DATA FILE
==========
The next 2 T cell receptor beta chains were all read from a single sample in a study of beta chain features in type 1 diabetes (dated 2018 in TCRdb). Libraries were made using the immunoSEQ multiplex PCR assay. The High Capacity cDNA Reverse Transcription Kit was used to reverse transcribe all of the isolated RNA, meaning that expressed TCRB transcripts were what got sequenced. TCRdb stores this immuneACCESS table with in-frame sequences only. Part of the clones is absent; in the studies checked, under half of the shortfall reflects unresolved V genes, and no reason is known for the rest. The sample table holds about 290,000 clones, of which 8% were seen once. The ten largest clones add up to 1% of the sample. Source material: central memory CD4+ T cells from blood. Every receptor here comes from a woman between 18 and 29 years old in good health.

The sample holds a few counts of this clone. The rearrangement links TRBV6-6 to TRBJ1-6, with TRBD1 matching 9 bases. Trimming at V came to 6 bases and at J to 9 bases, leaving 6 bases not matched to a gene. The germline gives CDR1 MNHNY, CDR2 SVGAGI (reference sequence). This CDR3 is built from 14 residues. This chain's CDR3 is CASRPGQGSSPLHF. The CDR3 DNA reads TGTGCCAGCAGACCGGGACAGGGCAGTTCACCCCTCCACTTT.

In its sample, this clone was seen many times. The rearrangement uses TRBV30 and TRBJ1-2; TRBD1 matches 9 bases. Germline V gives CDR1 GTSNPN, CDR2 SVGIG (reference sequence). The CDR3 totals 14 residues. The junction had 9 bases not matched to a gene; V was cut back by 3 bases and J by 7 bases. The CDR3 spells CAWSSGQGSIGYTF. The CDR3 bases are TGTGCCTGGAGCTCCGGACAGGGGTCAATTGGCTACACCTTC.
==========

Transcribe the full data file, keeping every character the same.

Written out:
The next 2 T cell receptor beta chains were all read from a single sample in a study of beta chain features in type 1 diabetes (dated 2018 in TCRdb). Libraries were made using the immunoSEQ multiplex PCR assay. The High Capacity cDNA Reverse Transcription Kit was used to reverse transcribe all of the isolated RNA, meaning that expressed TCRB transcripts were what got sequenced. TCRdb stores this immuneACCESS table with in-frame sequences only. Part of the clones is absent; in the studies checked, under half of the shortfall reflects unresolved V genes, and no reason is known for the rest. The sample table holds about 290,000 clones, of which 8% were seen once. The ten largest clones add up to 1% of the sample. Source material: central memory CD4+ T cells from blood. Every receptor here comes from a woman between 18 and 29 years old in good health.

The sample holds a few counts of this clone. The rearrangement links TRBV6-6 to TRBJ1-6, with TRBD1 matching 9 bases. Trimming at V came to 6 bases and at J to 9 bases, leaving 6 bases not matched to a gene. The germline gives CDR1 MNHNY, CDR2 SVGAGI (reference sequence). This CDR3 is built from 14 residues. This chain's CDR3 is CASRPGQGSSPLHF. The CDR3 DNA reads TGTGCCAGCAGACCGGGACAGGGCAGTTCACCCCTCCACTTT.

In its sample, this clone was seen many times. The rearrangement uses TRBV30 and TRBJ1-2; TRBD1 matches 9 bases. Germline V gives CDR1 GTSNPN, CDR2 SVGIG (reference sequence). The CDR3 totals 14 residues. The junction had 9 bases not matched to a gene; V was cut back by 3 bases and J by 7 bases. The CDR3 spells CAWSSGQGSIGYTF. The CDR3 bases are TGTGCCTGGAGCTCCGGACAGGGGTCAATTGGCTACACCTTC.